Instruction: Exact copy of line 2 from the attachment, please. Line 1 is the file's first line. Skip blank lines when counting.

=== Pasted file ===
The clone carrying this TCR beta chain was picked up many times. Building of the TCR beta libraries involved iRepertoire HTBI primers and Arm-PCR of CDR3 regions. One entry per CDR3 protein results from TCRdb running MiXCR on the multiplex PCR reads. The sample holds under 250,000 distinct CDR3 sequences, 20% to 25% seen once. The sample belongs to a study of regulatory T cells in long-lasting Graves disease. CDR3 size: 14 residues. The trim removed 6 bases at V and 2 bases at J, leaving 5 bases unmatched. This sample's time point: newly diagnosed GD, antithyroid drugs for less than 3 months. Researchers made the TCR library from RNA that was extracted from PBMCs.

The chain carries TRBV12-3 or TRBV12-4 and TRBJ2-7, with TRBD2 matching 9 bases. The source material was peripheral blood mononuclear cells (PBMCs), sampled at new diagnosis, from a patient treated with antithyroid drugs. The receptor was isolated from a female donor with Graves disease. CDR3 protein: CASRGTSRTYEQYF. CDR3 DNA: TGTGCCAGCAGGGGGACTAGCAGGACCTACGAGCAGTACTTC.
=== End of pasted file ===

The chain carries TRBV12-3 or TRBV12-4 and TRBJ2-7, with TRBD2 matching 9 bases. The source material was peripheral blood mononuclear cells (PBMCs), sampled at new diagnosis, from a patient treated with antithyroid drugs. The receptor was isolated from a female donor with Graves disease. CDR3 protein: CASRGTSRTYEQYF. CDR3 DNA: TGTGCCAGCAGGGGGACTAGCAGGACCTACGAGCAGTACTTC.